Do you ask for the rationale behind the recommendations your broker is making for your money? Not only do you deserve an explanation, but you need to understand how your broker's recommendations are suitable for your unique goals, risk tolerance, time horizon and ongoing changes in your personal and financial situation—as opposed to being the same cookie cutter ideas everyone else receives. It's also a good idea to make sure you understand how your broker is compensated for the advice you receive and the products being recommended.
3. Do I understand the progress I am making toward my goals?
Schwab's study of engaged Americans from May 2013 found that 56 percent of those surveyed have a customized financial plan, which is an important first step to taking ownership over your financial future. But do you understand the progress you are making in that plan? It's important to have simple and transparent benchmarks and measures, so make sure your broker offers the tools you both need to track progress against your goals.
If you weren't able to answer these questions on your own, it may be time to ask your broker. Communication is key to any good working relationship and your broker is no exception. It's worth the time and effort to make sure you are on a path toward a successful financial future.
January 4, 2014 3:33 pm
Installment payment. Periodic payment, usually monthly, of interest and principal on a mortgage or other loan.
January 4, 2014 3:33 pm
A: Many people flock to refinance while mortgage interest rates are low, particularly when rates are two percentage points below their existing home loans.
Other factors, like when to finance, will depend on how long you plan to hold on to your home and whether you have to pay considerable fees to refinance. It also will depend on how far along you are in paying off your current mortgage.
If you expect to sell your home shortly, you are not likely to recoup the costs you incurred to refinance. And if you are more than halfway through paying your current mortgage, you probably will gain little by refinancing. However, if you are going to own your home for at least another five years, that is probably long enough to recoup any refinancing costs and realize real savings as a result of lowering your monthly payment.
In fact, if it costs you nothing to refinance, you can gain even more. Many lenders will let you roll the costs of the refinancing into the new note and still reduce the amount of the monthly payment. Plus, there are no-cost refinancing deals available.
Contact your lender, and its competitors, before you refinance.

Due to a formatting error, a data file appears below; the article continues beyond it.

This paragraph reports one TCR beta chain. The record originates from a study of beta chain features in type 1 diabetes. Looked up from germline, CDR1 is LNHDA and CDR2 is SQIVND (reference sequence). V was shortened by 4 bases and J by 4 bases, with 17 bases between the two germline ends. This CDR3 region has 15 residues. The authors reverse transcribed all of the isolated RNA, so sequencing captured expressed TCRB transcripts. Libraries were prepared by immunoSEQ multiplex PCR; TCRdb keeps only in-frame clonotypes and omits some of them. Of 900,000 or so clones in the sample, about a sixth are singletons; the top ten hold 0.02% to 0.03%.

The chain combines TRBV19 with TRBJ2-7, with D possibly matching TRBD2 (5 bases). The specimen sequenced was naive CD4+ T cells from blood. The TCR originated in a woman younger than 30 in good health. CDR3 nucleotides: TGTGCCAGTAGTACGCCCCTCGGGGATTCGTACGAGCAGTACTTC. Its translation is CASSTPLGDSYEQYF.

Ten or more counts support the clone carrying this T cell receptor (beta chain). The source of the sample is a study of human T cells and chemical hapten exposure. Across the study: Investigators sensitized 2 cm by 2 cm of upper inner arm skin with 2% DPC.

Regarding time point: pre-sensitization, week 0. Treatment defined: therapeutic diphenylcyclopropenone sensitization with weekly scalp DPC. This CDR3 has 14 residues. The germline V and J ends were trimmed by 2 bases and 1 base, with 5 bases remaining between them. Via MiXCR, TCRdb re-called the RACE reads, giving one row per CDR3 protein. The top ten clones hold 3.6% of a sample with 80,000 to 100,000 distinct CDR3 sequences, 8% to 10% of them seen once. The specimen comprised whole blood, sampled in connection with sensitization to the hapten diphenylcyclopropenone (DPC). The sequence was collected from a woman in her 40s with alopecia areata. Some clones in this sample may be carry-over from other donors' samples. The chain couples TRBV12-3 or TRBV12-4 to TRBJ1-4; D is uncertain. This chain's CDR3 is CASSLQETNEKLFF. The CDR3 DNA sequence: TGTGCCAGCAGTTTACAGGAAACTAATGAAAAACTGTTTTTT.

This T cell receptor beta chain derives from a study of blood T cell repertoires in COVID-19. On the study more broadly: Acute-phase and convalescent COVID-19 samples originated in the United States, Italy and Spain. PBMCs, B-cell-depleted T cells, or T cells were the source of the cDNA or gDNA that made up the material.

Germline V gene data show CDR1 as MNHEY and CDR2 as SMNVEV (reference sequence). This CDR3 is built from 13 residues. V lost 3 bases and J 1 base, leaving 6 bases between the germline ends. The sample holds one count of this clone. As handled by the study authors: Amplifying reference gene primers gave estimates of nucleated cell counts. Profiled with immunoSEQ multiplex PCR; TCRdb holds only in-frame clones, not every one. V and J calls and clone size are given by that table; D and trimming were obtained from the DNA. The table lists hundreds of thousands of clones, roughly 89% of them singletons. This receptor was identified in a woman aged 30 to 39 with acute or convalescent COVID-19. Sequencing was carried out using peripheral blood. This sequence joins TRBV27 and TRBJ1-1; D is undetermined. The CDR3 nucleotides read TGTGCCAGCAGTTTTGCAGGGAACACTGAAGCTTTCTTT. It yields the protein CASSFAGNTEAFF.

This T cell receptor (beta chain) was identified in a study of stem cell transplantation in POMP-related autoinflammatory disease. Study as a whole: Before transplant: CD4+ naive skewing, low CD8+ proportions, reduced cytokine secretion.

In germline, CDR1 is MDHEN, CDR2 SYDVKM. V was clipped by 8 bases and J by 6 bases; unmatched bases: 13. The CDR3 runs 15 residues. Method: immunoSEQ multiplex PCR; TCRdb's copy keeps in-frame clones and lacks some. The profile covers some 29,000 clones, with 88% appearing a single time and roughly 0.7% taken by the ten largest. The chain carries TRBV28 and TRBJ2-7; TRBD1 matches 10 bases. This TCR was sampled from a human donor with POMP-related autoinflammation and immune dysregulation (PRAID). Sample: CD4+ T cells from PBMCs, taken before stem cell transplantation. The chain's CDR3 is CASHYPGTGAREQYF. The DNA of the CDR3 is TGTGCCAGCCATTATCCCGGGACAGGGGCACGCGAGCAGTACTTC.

January 2, 2014 5:03 pm
Okay, so you’ve spent the holidays stuffing your mouth with fudge, eggnog, and lasagna. It’s a seasonal lapse, one we all give into, but a new year is here. If healthier eating is on your to-do list for 2014, here are three simple tips from nutritionists at Good Housekeeping to set you and your family on the road to healthier eating and making it fun for all:
Veggies are for way more than salads – Plan to include them in every meal and snack. Throw some kale or beans into your breakfast smoothies along with the yogurt and fruit. Eat salad for lunch, and have at least three kinds of veggies with dinner. Try roasting carrots, onions and bell peppers for a yummy, caramelized treat. And don’t forget dessert. Grate a little zucchini into your brownie batter or cut down on the sugar and add some leftover mashed sweet potato to homemade oatmeal cookies.
Try something new – Get the family involved in finding and preparing new foods and recipes to try. Go for main dishes featuring natural foods like quinoa or faro. Grate raw beets (or even carrots) on top of salads. Try some of the many kinds of squash – like spaghetti or acorn squash – you may not have experienced before. Peruse the local farmer’s market with the kids to find new and exotic veggies.
Be prepared – When you’re tired, starving and in a rush, you may not feel like preparing veggies. Get into the habit of prepping them for meals and snacks when you bring them home from the market. Cut vegetables store well in plastic bags or containers – so dice them for smoothies, peel and cut them for snacking and for packing into lunchboxes and brown bags. Tempt skeptical kids with mini-kabobs of colorful veggies strung together on toothpicks.
January 2, 2014 5:03 pm
Trimming ongoing expenses is a popular New Year's resolution for many people. While there are smart ways to save on homeowners and auto insurance, making the wrong choices can result in being dangerously underinsured, according to the Insurance Information Institute (I.I.I.).
"There are simple steps you can take to cut the cost of your home and auto insurance while continuing to be financially protected against a catastrophe," said Jeanne M. Salvatore, senior vice president and consumer spokesperson for the I.I.I.
Following are five insurance mistakes that consumers should avoid, along with practical suggestions for ways to save money: